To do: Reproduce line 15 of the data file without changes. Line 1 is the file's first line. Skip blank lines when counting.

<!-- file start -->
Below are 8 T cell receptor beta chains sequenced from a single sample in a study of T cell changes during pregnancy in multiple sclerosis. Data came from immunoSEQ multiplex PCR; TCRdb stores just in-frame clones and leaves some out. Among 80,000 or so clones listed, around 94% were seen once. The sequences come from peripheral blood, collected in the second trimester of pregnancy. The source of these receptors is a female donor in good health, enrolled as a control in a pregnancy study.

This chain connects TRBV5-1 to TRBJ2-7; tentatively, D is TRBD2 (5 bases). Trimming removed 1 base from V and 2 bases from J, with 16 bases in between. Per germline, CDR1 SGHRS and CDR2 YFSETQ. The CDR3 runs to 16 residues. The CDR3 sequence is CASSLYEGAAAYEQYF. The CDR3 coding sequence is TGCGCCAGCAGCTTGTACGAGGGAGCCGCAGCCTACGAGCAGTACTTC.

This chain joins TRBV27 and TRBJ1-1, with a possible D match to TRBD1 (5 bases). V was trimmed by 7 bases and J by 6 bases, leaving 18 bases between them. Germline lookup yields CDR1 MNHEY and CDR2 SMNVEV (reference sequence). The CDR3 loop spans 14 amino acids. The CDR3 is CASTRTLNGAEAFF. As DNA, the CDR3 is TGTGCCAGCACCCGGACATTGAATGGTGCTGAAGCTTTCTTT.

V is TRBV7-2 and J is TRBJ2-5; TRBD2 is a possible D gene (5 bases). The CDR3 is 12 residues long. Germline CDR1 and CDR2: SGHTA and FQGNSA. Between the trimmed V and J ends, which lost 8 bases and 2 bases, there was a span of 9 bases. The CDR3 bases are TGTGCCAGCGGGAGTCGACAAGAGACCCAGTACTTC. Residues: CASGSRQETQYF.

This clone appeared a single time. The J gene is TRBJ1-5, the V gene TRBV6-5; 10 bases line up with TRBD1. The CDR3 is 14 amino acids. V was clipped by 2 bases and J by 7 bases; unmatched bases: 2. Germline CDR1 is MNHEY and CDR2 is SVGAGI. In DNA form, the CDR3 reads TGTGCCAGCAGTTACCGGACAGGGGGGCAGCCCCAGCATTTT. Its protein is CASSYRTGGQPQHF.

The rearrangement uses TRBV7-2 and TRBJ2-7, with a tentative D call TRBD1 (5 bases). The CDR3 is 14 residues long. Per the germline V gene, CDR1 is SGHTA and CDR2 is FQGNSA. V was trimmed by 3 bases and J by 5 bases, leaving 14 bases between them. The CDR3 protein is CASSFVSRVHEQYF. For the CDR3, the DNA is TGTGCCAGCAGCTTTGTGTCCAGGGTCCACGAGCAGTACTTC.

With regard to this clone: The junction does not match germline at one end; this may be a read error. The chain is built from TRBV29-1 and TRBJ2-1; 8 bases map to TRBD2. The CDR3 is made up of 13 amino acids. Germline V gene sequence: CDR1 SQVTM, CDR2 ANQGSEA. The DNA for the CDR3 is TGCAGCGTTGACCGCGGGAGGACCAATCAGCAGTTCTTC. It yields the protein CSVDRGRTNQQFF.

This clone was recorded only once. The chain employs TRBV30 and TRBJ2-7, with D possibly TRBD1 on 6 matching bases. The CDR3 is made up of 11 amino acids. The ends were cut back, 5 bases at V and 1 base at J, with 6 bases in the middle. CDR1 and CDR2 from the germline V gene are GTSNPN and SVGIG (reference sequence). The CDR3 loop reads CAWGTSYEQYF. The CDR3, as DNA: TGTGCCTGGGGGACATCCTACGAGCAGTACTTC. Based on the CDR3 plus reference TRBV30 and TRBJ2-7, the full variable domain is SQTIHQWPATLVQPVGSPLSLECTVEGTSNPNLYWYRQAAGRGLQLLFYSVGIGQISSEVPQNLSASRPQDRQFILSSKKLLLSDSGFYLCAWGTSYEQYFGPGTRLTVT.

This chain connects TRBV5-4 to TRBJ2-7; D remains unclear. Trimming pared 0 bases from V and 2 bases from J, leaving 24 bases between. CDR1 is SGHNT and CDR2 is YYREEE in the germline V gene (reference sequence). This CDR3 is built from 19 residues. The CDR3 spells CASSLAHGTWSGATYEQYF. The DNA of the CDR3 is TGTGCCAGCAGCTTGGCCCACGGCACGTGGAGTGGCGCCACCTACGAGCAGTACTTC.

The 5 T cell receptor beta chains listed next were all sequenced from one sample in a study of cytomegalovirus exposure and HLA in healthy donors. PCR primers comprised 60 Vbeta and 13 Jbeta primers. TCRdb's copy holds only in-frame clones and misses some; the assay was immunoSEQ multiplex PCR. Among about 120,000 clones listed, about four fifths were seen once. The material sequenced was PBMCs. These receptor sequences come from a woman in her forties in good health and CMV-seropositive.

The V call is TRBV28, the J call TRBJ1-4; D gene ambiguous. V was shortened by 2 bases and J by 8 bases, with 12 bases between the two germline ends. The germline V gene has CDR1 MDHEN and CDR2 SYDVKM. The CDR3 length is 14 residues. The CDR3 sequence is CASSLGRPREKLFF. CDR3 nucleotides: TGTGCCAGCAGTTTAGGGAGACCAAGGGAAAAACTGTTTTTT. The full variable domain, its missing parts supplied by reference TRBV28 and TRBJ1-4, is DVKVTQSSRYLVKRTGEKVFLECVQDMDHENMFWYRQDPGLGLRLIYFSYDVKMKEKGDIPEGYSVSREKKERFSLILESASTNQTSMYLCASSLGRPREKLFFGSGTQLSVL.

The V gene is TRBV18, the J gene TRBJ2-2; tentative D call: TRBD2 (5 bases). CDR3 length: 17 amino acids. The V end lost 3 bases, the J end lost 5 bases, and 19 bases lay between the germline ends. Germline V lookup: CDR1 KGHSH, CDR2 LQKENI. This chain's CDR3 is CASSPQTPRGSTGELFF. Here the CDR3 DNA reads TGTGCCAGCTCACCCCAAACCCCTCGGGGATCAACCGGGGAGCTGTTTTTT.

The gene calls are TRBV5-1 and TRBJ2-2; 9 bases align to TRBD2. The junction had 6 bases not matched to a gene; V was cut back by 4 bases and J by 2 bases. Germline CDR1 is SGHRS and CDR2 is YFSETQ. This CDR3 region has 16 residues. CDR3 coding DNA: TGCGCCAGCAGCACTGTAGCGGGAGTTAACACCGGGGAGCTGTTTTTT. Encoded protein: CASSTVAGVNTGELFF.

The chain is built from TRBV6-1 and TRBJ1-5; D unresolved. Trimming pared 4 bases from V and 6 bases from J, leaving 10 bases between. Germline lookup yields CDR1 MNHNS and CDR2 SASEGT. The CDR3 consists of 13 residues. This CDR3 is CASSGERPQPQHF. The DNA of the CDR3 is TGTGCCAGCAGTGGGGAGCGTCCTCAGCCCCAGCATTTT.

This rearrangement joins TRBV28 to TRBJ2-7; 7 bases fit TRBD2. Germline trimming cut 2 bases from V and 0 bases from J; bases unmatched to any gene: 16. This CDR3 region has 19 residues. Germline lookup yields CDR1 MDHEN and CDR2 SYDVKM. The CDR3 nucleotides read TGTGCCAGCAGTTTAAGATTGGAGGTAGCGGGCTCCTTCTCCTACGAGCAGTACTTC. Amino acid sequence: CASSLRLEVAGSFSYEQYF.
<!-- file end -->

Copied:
This rearrangement joins TRBV28 to TRBJ2-7; 7 bases fit TRBD2. Germline trimming cut 2 bases from V and 0 bases from J; bases unmatched to any gene: 16. This CDR3 region has 19 residues. Germline lookup yields CDR1 MDHEN and CDR2 SYDVKM. The CDR3 nucleotides read TGTGCCAGCAGTTTAAGATTGGAGGTAGCGGGCTCCTTCTCCTACGAGCAGTACTTC. Amino acid sequence: CASSLRLEVAGSFSYEQYF.